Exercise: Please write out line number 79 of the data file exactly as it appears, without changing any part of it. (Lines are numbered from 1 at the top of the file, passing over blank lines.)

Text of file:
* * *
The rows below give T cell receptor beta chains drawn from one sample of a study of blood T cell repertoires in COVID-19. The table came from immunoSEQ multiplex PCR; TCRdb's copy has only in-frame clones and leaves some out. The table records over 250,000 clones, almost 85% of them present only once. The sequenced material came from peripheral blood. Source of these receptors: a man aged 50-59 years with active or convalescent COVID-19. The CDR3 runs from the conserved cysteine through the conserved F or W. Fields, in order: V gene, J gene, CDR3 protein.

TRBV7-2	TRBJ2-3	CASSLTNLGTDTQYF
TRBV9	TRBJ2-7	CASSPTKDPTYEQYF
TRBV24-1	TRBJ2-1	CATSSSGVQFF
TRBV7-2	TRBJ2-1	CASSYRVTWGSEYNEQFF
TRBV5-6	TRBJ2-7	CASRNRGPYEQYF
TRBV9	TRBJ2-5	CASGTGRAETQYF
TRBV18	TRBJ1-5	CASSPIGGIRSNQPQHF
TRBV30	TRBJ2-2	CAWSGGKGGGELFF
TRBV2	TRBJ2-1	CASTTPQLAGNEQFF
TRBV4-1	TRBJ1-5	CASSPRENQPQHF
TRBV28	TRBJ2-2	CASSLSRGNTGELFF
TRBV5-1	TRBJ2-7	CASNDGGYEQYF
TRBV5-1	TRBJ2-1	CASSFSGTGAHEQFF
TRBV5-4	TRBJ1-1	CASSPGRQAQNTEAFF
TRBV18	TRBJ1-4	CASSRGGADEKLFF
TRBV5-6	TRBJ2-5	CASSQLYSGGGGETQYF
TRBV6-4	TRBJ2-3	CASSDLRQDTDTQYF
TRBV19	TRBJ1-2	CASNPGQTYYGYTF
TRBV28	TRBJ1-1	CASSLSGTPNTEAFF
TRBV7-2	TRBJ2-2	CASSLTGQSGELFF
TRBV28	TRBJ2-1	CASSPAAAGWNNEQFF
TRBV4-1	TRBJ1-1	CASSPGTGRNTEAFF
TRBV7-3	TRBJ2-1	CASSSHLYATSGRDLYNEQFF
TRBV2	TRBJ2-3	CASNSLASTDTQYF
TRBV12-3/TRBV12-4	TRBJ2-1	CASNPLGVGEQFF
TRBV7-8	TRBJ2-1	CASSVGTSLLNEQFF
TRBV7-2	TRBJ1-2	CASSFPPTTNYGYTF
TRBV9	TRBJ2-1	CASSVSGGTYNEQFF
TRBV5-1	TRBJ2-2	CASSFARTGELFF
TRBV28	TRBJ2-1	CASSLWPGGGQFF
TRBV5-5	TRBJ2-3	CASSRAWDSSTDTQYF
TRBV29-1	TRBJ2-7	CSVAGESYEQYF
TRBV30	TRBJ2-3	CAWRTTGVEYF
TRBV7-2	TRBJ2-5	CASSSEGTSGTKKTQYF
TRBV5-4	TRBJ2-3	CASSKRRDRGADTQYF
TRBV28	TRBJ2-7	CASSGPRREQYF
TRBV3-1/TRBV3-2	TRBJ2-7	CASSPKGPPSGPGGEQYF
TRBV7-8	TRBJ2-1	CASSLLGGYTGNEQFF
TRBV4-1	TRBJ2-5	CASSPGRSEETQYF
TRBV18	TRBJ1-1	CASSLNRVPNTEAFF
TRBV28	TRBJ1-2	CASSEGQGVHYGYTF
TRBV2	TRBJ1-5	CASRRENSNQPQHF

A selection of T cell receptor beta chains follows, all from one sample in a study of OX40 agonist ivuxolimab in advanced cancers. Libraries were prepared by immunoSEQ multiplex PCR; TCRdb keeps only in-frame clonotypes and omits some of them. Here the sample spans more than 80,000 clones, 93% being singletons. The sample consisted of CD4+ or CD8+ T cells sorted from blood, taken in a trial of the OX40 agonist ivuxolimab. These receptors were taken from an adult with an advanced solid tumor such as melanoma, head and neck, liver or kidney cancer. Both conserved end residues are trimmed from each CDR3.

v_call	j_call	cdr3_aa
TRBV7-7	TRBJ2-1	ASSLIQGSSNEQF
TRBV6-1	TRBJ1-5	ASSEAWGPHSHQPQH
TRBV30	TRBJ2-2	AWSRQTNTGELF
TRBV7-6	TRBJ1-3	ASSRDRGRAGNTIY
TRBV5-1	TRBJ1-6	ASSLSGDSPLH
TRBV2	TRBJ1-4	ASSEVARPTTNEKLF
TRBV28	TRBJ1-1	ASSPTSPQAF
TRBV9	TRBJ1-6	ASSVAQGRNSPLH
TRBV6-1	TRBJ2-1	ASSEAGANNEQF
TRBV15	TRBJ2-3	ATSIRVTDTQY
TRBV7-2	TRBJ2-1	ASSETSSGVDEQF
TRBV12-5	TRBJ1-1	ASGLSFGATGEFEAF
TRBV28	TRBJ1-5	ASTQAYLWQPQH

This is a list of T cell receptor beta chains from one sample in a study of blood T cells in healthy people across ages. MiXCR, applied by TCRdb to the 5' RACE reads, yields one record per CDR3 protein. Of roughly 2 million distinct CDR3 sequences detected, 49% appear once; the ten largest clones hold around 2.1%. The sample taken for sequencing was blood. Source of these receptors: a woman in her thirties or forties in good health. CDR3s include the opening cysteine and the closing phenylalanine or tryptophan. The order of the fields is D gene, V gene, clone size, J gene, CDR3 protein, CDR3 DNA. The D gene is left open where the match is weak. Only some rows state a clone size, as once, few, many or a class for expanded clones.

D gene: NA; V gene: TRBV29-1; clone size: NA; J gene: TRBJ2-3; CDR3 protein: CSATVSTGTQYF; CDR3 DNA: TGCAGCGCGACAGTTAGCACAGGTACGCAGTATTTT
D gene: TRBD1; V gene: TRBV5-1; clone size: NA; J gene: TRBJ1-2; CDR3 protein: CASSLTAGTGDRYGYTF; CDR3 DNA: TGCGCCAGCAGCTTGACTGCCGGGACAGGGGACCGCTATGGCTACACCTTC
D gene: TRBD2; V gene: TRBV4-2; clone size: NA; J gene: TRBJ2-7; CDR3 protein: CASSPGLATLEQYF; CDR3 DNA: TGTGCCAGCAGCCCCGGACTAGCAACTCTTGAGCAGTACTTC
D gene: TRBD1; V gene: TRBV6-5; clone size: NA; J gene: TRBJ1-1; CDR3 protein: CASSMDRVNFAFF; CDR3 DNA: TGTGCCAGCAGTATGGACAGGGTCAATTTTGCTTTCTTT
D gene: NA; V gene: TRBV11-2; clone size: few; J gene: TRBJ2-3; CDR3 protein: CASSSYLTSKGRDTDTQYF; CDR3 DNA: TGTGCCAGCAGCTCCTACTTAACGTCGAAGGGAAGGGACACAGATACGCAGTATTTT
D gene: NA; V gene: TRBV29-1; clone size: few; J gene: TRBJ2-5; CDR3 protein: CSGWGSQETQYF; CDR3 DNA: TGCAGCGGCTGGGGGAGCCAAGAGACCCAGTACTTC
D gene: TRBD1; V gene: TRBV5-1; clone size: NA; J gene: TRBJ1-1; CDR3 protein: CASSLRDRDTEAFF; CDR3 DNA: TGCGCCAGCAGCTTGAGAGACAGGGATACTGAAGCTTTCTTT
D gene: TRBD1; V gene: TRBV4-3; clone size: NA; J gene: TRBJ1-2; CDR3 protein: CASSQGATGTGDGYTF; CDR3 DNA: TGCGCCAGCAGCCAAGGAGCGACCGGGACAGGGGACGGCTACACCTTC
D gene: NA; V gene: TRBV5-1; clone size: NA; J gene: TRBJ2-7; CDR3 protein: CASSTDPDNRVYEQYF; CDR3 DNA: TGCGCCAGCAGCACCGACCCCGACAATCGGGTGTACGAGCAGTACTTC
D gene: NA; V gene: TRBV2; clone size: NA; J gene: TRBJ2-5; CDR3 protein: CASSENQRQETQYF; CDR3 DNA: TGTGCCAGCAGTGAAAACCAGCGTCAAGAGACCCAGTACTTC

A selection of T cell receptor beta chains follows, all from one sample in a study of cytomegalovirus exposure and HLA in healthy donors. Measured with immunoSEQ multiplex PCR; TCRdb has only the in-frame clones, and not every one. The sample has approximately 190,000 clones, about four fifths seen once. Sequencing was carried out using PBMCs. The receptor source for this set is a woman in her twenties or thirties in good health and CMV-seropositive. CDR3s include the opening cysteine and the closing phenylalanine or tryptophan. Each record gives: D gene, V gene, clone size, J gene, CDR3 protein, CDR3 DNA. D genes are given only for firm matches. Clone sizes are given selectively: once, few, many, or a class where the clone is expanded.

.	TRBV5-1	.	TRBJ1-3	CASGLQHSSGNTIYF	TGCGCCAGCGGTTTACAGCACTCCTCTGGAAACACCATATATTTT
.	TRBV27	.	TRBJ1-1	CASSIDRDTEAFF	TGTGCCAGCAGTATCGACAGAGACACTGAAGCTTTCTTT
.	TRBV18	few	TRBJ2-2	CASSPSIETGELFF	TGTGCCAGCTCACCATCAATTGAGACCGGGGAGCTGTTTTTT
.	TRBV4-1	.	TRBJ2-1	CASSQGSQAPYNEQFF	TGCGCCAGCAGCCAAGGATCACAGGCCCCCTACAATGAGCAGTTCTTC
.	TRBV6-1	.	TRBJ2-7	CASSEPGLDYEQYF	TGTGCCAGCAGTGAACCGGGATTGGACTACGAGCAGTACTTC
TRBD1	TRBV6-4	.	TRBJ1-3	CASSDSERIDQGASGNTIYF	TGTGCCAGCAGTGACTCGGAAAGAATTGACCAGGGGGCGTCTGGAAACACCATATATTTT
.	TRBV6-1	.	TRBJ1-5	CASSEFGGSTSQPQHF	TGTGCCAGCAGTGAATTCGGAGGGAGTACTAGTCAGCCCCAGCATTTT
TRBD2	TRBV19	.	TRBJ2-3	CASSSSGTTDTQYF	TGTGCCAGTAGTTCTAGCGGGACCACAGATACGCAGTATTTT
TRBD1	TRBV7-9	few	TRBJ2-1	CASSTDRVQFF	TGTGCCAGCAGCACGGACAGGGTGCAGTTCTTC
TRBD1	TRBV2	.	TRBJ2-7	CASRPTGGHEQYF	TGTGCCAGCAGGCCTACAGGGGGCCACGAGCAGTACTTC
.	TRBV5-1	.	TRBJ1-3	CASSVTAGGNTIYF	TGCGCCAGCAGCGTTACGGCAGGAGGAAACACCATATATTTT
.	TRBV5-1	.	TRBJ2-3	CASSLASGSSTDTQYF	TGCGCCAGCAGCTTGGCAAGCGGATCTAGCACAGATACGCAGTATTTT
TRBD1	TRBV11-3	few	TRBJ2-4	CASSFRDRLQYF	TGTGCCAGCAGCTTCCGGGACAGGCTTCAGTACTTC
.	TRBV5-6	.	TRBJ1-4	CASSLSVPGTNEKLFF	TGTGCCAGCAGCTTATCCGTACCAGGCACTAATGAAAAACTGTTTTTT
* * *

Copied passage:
TRBD1	TRBV7-9	few	TRBJ2-1	CASSTDRVQFF	TGTGCCAGCAGCACGGACAGGGTGCAGTTCTTC